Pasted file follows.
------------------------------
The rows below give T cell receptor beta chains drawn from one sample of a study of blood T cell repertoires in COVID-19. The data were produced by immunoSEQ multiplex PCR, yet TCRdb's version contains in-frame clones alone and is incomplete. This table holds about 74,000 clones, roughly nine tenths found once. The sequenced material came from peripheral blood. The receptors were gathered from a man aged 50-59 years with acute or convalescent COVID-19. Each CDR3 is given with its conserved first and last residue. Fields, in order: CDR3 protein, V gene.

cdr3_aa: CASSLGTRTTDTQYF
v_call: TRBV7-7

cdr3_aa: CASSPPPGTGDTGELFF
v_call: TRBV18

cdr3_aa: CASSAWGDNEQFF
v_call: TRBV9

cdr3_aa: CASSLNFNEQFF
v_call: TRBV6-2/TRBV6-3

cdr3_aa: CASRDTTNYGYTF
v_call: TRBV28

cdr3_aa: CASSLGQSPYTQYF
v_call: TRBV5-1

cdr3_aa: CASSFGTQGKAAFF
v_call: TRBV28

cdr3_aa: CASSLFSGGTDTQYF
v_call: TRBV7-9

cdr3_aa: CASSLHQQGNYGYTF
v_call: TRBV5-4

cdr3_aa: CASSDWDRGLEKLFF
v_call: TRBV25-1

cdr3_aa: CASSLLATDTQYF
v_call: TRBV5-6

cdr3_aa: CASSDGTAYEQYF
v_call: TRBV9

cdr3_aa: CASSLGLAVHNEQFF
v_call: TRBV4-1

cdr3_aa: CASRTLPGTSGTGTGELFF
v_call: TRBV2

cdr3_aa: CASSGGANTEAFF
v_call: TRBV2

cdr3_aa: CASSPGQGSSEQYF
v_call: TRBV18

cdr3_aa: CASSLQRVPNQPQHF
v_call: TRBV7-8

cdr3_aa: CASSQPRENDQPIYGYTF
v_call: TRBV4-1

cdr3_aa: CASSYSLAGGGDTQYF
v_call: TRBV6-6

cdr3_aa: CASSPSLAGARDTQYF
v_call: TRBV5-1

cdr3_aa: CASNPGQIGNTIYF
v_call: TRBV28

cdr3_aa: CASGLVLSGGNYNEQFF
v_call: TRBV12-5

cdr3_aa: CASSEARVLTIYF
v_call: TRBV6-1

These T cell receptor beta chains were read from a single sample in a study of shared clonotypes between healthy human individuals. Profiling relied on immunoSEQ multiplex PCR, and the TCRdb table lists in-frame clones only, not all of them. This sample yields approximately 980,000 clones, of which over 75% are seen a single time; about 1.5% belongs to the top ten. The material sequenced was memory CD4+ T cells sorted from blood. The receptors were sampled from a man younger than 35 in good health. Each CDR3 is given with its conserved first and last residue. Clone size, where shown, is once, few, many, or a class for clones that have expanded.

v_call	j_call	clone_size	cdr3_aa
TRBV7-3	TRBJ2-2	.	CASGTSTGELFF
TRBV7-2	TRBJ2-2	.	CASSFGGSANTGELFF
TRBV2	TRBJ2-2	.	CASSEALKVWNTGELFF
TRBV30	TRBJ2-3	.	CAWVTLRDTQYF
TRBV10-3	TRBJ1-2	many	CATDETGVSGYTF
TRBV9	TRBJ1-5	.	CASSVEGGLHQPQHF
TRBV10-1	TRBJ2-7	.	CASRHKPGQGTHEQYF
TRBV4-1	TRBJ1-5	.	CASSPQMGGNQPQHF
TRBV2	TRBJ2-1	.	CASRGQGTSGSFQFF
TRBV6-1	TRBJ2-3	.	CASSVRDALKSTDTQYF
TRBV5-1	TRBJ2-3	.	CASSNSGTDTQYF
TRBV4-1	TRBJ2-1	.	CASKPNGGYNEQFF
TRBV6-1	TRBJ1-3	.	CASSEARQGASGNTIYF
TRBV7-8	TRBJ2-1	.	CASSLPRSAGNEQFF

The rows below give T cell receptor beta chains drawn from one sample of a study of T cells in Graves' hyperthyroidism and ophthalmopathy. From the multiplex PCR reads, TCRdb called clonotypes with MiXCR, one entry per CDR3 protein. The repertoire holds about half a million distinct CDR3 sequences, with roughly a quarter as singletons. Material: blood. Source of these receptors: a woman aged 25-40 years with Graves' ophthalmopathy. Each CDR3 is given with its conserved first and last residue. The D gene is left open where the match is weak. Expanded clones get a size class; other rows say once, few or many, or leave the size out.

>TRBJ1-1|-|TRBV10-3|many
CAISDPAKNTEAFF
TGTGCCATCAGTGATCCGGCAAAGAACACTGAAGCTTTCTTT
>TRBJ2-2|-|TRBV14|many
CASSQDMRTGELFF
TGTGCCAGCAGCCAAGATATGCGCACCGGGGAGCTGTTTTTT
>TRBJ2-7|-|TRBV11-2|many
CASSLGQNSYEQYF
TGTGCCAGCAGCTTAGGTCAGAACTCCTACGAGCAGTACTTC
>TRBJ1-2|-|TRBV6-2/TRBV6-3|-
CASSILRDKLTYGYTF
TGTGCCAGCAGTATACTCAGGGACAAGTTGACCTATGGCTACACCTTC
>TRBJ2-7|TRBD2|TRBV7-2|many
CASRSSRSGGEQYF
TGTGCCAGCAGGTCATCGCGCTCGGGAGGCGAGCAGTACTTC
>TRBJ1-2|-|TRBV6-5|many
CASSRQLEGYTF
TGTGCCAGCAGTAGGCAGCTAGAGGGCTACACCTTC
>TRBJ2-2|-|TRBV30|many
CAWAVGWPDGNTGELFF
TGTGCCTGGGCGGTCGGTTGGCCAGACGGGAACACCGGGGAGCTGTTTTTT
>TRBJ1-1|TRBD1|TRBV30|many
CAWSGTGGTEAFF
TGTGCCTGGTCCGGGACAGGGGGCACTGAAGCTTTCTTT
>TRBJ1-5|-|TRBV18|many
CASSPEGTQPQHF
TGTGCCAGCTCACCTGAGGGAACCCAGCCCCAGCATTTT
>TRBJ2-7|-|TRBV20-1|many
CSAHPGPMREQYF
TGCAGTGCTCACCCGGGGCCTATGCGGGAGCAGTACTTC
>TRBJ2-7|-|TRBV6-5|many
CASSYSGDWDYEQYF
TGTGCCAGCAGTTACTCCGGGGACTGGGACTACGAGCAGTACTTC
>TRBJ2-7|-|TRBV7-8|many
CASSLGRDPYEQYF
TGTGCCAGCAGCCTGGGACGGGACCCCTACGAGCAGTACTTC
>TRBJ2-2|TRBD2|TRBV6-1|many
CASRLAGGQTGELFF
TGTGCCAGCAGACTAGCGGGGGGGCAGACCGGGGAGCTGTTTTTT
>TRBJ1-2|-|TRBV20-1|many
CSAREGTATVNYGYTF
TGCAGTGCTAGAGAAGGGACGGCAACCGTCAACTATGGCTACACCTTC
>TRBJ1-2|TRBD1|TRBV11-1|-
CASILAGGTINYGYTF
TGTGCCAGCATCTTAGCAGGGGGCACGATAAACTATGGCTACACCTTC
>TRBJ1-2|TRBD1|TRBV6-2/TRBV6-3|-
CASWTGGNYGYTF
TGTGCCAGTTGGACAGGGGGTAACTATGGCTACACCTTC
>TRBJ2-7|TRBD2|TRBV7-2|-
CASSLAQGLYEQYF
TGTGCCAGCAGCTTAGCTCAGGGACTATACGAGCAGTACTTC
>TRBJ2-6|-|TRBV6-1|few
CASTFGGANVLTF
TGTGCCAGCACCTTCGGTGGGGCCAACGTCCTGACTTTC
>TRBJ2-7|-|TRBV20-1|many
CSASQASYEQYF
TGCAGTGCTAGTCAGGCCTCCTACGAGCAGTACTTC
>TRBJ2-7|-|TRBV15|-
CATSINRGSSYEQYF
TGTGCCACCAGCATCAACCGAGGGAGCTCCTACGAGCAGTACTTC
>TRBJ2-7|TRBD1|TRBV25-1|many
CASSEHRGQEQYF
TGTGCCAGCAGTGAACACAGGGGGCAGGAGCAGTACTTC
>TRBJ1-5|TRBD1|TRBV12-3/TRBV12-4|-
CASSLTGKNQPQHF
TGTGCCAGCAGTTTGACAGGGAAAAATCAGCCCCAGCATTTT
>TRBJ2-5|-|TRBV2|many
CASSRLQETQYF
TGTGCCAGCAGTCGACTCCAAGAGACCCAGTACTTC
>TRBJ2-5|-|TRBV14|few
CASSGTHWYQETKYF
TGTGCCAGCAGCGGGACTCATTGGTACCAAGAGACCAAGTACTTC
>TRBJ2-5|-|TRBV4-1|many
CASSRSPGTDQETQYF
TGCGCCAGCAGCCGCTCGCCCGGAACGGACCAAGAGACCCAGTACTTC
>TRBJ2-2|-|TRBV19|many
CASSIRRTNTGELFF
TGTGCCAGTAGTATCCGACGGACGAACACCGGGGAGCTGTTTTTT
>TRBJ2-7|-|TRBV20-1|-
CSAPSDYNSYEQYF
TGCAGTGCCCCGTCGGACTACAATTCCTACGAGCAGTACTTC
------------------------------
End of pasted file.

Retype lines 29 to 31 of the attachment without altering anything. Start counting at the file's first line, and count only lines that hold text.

v_call: TRBV2

cdr3_aa: CASSGGANTEAFF
v_call: TRBV2